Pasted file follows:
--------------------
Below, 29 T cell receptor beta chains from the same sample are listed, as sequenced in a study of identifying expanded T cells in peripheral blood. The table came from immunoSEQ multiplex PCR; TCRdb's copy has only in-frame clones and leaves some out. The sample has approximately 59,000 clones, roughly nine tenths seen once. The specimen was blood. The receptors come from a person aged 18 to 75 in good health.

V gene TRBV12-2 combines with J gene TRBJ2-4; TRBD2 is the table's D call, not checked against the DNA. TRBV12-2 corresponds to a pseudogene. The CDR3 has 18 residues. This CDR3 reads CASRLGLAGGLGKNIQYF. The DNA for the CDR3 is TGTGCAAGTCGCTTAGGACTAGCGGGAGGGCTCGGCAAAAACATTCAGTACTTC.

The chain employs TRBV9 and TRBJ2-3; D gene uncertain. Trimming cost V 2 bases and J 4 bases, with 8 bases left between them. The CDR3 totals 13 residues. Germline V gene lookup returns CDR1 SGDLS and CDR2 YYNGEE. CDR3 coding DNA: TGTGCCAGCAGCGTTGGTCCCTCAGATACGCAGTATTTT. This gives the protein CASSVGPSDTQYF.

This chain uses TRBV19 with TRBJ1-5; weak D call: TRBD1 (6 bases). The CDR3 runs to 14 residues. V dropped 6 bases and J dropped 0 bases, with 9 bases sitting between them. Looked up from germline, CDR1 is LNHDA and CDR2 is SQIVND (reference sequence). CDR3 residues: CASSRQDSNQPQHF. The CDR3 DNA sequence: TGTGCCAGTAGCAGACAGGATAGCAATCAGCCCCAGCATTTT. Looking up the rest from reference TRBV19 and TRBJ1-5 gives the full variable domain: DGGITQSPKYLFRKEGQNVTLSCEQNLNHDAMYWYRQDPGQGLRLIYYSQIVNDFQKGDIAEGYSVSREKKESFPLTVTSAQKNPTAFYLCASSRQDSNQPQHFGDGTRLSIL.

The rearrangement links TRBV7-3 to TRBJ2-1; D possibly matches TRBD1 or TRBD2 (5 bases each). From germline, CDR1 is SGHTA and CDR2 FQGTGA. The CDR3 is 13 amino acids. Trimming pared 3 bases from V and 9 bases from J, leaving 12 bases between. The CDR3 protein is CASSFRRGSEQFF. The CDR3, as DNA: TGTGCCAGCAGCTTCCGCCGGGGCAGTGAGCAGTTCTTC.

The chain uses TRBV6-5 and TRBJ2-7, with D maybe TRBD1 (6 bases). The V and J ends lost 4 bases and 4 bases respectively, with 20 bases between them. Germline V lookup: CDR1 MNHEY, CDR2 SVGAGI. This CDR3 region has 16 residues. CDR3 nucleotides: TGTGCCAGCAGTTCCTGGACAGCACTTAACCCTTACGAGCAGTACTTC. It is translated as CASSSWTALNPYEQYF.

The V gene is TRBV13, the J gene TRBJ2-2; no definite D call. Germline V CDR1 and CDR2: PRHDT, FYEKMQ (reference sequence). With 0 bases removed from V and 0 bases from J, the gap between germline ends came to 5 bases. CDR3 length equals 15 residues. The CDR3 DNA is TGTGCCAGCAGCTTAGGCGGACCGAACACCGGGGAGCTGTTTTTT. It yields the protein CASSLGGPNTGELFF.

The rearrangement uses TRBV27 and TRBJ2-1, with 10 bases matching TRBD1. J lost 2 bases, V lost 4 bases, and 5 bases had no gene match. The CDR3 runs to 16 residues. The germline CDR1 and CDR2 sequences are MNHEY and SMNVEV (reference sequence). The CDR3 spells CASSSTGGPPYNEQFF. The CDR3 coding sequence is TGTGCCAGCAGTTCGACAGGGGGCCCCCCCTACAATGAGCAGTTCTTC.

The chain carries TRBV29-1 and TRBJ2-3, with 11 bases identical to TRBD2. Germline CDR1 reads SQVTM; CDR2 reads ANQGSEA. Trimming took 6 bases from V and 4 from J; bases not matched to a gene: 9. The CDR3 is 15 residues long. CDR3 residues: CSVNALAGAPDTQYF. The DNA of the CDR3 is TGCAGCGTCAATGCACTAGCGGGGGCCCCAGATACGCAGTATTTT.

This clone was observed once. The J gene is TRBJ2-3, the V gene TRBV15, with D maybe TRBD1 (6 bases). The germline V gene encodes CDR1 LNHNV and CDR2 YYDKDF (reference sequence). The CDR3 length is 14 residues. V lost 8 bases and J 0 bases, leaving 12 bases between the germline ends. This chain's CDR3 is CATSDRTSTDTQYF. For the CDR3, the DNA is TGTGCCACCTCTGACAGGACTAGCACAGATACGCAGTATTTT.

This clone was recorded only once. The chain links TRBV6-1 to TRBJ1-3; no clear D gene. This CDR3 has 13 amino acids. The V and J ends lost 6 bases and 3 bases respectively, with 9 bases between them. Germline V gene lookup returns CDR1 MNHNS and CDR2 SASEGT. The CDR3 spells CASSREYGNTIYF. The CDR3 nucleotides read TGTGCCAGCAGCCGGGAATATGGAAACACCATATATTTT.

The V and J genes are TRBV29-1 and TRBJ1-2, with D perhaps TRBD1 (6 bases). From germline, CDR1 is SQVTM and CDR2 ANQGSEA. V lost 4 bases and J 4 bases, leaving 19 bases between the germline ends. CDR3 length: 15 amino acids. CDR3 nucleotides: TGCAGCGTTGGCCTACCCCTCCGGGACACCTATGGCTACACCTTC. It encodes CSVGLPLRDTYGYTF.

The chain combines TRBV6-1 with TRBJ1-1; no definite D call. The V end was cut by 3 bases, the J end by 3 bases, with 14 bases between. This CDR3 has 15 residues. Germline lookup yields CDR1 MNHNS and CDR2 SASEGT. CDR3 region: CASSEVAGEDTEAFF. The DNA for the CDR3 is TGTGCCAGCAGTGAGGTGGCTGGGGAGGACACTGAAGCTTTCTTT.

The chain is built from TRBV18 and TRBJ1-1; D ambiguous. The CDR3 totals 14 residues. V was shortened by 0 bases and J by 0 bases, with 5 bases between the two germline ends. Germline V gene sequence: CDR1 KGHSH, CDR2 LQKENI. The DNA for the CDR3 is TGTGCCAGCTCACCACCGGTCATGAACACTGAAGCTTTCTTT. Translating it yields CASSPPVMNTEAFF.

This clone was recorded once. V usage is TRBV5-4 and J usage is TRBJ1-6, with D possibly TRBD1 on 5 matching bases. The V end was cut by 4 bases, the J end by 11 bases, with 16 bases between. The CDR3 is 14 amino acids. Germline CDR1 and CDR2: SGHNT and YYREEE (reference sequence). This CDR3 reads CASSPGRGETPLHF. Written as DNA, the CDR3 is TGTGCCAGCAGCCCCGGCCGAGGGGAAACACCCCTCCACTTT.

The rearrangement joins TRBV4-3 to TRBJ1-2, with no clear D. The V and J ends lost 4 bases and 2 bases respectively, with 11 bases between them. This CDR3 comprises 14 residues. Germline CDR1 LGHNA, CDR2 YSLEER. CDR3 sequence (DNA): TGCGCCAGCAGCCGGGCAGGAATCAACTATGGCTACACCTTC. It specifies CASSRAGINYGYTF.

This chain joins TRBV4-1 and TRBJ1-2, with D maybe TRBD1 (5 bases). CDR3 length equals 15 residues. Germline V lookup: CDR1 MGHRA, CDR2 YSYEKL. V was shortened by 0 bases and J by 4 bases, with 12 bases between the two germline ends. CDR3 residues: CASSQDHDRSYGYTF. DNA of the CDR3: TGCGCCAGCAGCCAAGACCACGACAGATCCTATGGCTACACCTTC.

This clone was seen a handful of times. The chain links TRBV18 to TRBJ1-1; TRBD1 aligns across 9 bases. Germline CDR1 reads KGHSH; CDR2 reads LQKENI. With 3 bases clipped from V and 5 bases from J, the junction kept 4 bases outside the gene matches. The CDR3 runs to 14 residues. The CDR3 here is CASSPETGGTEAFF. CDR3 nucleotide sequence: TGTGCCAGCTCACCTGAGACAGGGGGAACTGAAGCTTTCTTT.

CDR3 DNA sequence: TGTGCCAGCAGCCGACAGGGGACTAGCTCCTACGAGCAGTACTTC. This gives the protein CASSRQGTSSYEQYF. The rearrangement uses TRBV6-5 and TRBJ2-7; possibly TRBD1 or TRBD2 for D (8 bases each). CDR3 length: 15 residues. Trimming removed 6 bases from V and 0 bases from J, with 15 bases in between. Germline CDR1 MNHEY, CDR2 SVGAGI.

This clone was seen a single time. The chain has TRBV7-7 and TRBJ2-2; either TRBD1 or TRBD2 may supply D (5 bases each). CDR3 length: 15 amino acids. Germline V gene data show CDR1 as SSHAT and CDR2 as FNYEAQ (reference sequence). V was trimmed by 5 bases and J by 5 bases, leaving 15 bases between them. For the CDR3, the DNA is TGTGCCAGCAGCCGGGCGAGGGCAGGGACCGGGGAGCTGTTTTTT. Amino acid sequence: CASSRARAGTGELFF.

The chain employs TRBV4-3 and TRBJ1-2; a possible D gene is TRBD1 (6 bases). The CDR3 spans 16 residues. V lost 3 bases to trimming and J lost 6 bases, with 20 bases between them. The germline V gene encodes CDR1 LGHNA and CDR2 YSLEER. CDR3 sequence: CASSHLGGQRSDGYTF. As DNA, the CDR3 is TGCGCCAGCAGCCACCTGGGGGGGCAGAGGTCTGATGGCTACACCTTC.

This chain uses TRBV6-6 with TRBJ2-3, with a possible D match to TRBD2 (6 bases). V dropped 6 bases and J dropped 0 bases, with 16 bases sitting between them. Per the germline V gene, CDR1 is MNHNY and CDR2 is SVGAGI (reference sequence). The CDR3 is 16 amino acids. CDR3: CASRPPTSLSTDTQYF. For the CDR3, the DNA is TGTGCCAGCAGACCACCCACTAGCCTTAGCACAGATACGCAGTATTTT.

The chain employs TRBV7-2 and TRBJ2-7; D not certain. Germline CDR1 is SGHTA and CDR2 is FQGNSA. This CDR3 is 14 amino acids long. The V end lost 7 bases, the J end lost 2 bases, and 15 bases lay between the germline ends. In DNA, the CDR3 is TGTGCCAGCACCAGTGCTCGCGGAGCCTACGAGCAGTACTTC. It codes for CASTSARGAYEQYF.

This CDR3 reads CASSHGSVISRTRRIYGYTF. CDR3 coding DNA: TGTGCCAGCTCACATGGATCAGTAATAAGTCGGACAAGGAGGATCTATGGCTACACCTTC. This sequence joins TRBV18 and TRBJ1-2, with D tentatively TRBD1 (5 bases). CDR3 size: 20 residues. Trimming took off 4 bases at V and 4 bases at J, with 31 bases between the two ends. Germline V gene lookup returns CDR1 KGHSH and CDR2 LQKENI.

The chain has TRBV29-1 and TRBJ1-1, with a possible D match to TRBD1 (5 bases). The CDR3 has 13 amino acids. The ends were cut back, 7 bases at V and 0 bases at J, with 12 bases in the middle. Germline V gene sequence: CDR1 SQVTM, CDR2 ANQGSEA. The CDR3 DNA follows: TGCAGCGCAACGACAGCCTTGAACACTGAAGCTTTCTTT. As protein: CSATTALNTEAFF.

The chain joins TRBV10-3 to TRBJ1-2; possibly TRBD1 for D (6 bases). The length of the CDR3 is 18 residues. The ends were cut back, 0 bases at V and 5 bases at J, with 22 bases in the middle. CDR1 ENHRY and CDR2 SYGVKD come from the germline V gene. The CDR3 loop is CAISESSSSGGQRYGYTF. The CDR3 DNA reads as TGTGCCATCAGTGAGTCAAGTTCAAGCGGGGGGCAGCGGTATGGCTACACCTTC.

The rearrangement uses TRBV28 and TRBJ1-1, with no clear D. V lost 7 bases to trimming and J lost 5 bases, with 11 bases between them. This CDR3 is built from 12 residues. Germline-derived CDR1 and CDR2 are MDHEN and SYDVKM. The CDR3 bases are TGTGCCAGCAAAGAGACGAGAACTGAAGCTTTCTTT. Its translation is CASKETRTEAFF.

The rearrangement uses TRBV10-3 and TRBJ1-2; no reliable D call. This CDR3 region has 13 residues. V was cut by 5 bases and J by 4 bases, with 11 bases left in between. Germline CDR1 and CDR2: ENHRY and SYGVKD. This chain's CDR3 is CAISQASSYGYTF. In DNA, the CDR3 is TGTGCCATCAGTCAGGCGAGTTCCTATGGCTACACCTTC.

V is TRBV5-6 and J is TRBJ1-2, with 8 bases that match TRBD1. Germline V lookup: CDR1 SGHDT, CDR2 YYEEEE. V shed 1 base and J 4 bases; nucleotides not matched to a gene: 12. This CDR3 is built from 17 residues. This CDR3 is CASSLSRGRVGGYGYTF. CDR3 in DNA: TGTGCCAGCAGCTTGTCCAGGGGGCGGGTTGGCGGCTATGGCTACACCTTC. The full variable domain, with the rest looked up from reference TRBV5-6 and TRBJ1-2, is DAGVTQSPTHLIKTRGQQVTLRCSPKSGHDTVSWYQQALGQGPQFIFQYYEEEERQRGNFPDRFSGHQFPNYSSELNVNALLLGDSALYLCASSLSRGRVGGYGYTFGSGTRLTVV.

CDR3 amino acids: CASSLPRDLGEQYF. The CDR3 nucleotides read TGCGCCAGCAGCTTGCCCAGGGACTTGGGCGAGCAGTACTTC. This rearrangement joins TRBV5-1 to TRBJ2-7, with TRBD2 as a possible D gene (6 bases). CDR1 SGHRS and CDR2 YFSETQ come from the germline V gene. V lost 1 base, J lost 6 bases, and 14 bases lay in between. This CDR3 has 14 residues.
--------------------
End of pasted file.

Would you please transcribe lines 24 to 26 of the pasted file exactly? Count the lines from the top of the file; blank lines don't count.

This CDR3 reads CASSHGSVISRTRRIYGYTF. CDR3 coding DNA: TGTGCCAGCTCACATGGATCAGTAATAAGTCGGACAAGGAGGATCTATGGCTACACCTTC. This sequence joins TRBV18 and TRBJ1-2, with D tentatively TRBD1 (5 bases). CDR3 size: 20 residues. Trimming took off 4 bases at V and 4 bases at J, with 31 bases between the two ends. Germline V gene lookup returns CDR1 KGHSH and CDR2 LQKENI.

The chain has TRBV29-1 and TRBJ1-1, with a possible D match to TRBD1 (5 bases). The CDR3 has 13 amino acids. The ends were cut back, 7 bases at V and 0 bases at J, with 12 bases in the middle. Germline V gene sequence: CDR1 SQVTM, CDR2 ANQGSEA. The CDR3 DNA follows: TGCAGCGCAACGACAGCCTTGAACACTGAAGCTTTCTTT. As protein: CSATTALNTEAFF.

The chain joins TRBV10-3 to TRBJ1-2; possibly TRBD1 for D (6 bases). The length of the CDR3 is 18 residues. The ends were cut back, 0 bases at V and 5 bases at J, with 22 bases in the middle. CDR1 ENHRY and CDR2 SYGVKD come from the germline V gene. The CDR3 loop is CAISESSSSGGQRYGYTF. The CDR3 DNA reads as TGTGCCATCAGTGAGTCAAGTTCAAGCGGGGGGCAGCGGTATGGCTACACCTTC.